A number of inactivity inequality gaps exist and whilst they may have narrowed, to varying degrees, across Greater Manchester (GM) we can still see clear gender, age, disability, socio-economic status and ethnicity gaps. Many of these factors overlap and further compound the differences.

In the latest Active Lives release the inactivity age gap, when comparing 16-34 year olds to those aged over 75, in GM is 27.1% which is smaller than the England gap of 27.4%; the gap is also closing at a faster rate than across England as a whole. In GM the inactivity gender gap has shrunk by 8.2% since baseline (November 2015/16) whereas nationally it has shrunk by 8.9%. Across GM there are noticeable differences between the ten boroughs with the gap varying from 1.4% in Oldham to 41.7% in Salford and overall four of the boroughs have a wider inactivity gap than England.

Inactivity age gap by borough, GM and England

Age: A breakdown

Inactivity levels for those aged 75+ is over double that of 16-34 year olds, 48.4% compared to 21.4%. However when looking in more detail, there is more variance and a less linear relationship between age and inactivity. When age is broken into five year bands the lowest inactivity rate is amongst 20-24 year olds (16.8%) and the highest is amongst 85-89 year olds (69.4%). The three lowest rates of inactivity are amongst 16-19, 20-24 and 25-34 year olds, however there is a noticeable increase in inactivity amongst those aged 30-34 and 35-39 which then decreases amongst 40-44 year olds.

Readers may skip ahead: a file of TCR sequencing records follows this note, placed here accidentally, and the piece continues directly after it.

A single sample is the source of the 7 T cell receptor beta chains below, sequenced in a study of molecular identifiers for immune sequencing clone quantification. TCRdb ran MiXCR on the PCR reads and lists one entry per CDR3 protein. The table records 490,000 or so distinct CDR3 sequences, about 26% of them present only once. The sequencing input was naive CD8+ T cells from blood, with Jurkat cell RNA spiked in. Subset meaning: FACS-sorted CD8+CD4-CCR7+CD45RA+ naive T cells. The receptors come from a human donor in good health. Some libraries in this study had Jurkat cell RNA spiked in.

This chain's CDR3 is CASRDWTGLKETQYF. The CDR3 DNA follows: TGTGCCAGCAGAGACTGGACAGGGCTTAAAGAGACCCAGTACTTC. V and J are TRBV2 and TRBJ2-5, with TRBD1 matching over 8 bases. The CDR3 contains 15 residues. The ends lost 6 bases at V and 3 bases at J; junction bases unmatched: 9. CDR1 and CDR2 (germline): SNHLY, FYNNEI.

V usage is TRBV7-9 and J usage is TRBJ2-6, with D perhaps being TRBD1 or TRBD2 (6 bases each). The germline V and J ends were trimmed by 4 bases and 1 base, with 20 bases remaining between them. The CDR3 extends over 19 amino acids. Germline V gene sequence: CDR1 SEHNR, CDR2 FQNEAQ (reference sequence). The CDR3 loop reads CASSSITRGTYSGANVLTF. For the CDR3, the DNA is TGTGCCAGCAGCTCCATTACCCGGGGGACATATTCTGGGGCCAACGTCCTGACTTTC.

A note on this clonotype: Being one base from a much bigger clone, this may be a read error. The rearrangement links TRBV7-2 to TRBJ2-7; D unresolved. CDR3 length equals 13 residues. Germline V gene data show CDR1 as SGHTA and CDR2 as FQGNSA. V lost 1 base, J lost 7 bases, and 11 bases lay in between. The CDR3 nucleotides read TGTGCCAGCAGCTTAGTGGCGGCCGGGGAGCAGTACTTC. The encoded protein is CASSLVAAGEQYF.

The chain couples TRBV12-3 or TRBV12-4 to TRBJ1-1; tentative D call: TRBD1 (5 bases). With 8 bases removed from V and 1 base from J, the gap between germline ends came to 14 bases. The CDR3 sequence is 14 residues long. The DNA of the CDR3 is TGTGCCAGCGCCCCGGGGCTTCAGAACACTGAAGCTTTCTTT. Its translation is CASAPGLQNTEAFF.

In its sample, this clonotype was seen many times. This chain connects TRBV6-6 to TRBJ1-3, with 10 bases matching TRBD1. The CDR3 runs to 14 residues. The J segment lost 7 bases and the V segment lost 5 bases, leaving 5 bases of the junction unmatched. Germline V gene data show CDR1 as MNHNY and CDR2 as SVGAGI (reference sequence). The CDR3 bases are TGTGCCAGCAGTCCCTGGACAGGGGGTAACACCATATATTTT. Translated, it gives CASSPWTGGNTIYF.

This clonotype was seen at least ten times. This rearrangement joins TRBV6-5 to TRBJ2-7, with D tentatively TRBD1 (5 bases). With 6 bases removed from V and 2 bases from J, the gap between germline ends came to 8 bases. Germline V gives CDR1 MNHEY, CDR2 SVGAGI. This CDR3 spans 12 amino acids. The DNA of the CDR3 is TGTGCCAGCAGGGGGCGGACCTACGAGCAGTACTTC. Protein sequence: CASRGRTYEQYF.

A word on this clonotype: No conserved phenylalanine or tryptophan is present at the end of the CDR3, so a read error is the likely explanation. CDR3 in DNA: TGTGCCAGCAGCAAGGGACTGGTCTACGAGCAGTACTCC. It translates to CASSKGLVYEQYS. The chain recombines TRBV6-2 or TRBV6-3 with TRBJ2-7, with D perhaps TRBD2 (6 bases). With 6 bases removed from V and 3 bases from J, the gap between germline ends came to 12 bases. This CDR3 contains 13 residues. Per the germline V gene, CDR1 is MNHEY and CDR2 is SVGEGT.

Inactivity levels by age, 16 to 89

Whilst inactivity levels rise with age it is important to note that older adults are more likely to take part in low intensity activities, such as walking, which is more accessible to all ages. When looking at walking, the age group most likely to have walked at least twice in past 28 days is those aged 55-64 with over two thirds (67.0%) walking regularly. This is nearly 10% higher than the next highest age group, 35-54 year olds, with 58.1% walking at least twice in the past 28 days.

When this is broken down further, interesting patterns emerge; 16-19 year olds have the second lowest walking rate with less than half (49.9%) walking twice in the last 28 days. The highest walking rates come from 65-69 and 70-74 year olds (77.1% and 74.0%) however, from the age of 80 these figures start to fall, with 54.3% of 80-84 year olds and just 36.9% of 85-89 year olds walking regularly.

More information on the latest Active Lives release can be found here.

More information on engaging older adults in physical activity can be found from Sport England here. Find out more about the relationship between age and physical activity here.